Summer may be a time for some students to slow down and take a break, but rising senior Sophie Kapica isn't one of them.
"This summer I just wanted to do something else," Kapica said, "and I'm really interested in the environment."
Kapica, the president of 's Environmental Club, worked with the Chatham Township Environmental Commission and other club members to help care for a native monarch butterfly wildlife habitat near the parking lot.
Kapica and others recently spent an afternoon weeding the habitat of invasive plant species and caring for milkweed plants, which monarchs use to feed on and to lay their eggs on. "Milkweed is a plant that monarchs, specifically monarchs, really need," Kapica said.
The reserve area was first planted with milkweed in 2005 by the SBS Environmental Awareness Committee.
"The habitat has been kind of forgotten," Kapica said. "It's been kind of left on it's own for a few years, and there's a lot of work to be done. There's a lot of this mugwort, which is a very invasive weed. It's not a weed that's easy to pull out; it has deep roots, and you really need a shovel to take it out."
Along with about five other club members and members of the Environmental Commission, Kapica spent the afternoon of Sunday, July 1 taking out as much mugwort from the habitat as possible and planting native species, "which the butterflies can feed off of and get the nectar from," Kapica said.
The plants were donated from the gardens of Debra Bucuk and Chatham Township Committee Member Kathy Abbott. Abbott also helped weed the reserve, along with Kapica's mother and the members of the Chatham High Environmental Club
There is still more work to be done, and Kapica said she plans to organize another day of weeding and planting.
"We also want to make it a learning area for the kids at SBS, so to do that we're going to make the entrance nicer [and] mulch it," Kapica said. She also plans to get the habitat certified as a Monarch Waystation through Monarch Watch. "Once you get it certified as a site, you get a sign that we can put at the entrance, and that raises more awareness," she said.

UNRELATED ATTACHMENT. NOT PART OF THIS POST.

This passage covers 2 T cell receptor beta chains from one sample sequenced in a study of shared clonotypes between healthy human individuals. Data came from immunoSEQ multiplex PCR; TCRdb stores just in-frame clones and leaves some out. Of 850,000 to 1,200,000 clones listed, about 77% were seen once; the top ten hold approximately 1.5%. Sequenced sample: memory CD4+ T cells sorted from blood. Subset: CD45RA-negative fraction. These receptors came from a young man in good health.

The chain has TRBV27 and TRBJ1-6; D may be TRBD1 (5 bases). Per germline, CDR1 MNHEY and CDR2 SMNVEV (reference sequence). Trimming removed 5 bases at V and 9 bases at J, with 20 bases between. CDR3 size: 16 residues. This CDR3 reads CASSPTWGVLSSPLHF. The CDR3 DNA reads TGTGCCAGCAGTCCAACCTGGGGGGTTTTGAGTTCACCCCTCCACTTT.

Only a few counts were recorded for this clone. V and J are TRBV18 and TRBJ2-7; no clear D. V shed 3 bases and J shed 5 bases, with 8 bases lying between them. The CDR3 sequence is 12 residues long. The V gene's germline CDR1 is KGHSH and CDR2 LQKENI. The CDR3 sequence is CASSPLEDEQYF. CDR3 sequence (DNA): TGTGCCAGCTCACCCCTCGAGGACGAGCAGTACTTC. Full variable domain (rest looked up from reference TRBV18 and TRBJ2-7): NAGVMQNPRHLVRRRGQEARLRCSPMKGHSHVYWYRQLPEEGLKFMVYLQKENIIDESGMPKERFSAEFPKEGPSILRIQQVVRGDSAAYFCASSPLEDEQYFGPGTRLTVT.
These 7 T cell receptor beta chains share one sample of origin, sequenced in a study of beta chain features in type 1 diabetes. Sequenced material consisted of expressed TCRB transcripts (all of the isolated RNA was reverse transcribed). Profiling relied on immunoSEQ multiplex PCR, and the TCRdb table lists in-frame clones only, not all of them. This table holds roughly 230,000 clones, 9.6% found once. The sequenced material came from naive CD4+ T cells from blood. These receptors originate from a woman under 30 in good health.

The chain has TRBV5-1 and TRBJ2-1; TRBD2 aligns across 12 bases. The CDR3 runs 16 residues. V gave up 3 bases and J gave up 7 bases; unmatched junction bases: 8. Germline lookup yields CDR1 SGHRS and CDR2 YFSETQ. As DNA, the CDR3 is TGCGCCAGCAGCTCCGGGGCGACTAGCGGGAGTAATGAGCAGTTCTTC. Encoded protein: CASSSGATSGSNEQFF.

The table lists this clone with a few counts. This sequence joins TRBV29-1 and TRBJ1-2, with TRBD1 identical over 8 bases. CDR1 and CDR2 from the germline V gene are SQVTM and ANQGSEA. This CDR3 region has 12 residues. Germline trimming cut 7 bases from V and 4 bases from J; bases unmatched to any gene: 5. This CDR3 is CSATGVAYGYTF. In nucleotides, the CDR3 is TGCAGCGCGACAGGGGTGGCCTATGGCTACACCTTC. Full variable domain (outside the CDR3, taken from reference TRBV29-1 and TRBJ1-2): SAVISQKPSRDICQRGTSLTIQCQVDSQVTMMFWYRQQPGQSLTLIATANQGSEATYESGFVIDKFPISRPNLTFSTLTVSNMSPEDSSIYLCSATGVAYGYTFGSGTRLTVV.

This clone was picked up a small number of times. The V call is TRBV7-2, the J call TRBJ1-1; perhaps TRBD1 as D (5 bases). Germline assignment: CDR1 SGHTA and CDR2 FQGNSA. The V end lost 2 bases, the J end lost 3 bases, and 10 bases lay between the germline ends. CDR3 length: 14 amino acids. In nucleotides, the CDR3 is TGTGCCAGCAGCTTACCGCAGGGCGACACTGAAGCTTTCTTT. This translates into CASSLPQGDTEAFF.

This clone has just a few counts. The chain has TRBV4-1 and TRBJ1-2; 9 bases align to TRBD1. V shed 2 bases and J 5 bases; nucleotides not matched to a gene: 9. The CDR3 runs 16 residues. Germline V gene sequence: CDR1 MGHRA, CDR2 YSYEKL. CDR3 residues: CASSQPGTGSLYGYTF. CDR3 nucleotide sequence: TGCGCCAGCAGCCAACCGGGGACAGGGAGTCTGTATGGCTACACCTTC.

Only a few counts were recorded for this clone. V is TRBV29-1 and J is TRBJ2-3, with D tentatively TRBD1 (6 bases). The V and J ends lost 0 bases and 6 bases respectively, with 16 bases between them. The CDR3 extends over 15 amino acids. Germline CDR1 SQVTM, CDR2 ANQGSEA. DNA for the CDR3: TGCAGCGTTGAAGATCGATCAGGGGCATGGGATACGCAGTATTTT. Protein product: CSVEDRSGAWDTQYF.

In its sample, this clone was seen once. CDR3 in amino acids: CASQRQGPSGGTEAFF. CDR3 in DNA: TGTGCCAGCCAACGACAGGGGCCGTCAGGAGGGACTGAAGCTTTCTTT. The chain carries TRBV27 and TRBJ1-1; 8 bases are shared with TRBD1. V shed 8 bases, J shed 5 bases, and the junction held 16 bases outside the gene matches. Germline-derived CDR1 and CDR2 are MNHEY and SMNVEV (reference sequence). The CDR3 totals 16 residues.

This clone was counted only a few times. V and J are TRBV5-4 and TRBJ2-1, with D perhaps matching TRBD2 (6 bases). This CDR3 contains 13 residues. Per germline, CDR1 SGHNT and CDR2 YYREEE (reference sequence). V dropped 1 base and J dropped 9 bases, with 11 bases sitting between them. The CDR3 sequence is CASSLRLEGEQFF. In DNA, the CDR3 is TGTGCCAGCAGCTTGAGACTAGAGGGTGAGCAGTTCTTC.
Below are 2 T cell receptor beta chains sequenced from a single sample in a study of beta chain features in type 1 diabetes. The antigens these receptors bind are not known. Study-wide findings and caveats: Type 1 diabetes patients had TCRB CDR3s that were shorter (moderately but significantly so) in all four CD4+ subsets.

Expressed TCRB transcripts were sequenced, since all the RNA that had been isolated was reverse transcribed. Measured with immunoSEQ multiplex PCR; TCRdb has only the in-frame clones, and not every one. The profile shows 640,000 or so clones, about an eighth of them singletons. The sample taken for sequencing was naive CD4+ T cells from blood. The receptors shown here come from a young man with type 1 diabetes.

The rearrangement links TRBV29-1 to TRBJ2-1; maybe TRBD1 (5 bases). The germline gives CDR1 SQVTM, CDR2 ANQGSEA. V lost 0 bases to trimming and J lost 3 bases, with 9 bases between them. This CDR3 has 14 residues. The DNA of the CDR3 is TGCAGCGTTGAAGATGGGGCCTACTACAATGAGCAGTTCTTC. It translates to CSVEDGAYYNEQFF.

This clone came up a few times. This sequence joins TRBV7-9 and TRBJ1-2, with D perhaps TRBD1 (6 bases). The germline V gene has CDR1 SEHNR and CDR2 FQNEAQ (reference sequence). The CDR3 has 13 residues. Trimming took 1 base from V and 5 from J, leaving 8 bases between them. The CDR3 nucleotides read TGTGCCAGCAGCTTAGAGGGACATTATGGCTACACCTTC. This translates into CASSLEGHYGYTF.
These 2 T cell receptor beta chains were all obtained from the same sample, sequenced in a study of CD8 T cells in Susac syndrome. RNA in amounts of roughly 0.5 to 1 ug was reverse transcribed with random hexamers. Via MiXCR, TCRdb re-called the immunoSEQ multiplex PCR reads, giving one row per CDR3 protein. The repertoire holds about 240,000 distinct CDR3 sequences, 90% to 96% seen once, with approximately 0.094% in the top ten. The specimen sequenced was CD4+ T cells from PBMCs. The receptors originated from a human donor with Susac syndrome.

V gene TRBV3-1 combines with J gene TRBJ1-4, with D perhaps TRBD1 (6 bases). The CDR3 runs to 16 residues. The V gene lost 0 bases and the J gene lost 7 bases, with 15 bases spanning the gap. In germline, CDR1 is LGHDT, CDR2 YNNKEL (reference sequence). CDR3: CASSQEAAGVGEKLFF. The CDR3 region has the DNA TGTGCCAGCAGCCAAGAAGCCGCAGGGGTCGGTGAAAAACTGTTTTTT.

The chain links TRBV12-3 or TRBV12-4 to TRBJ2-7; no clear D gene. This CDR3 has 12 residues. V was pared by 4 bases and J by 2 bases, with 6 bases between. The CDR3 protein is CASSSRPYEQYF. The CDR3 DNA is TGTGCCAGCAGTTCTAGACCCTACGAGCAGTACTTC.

Kapica said she is also developing lesson plans that SBS teachers can use to help students learn about monarch butterflies.
Abbott, who serves as the committee's liaison to the Environmental Commission, said monarch reserves are a priority and have much to offer local students. The butterflies, she said, "live about three weeks, but the last ones in September migrate all the way to Mexico. ... The children have lots to learn in that little place."
Kapica's efforts at the butterfly reserve come on the heels of receiving her . As part of her project, she spoke with a representative of Dyson, Ltd. and convinced them to donate eight hand dryers to Chatham High School.
Each hand dryer costs over $300 and costs nearly as much to install. At first, Kapica said she expected to have to fundraise to purchase and install the dryers.
When Dyson agreed to donate the dryers, however, Peter Daquila, the scool district's business administrator, said "(District Building & Grounds Supervisor) John Cataldo and I got involved, [and] we realized that if Sophie could work hard enough to get them donated, the district could find the funds to get them installed."
The recognized Kapica at their May 15 meeting.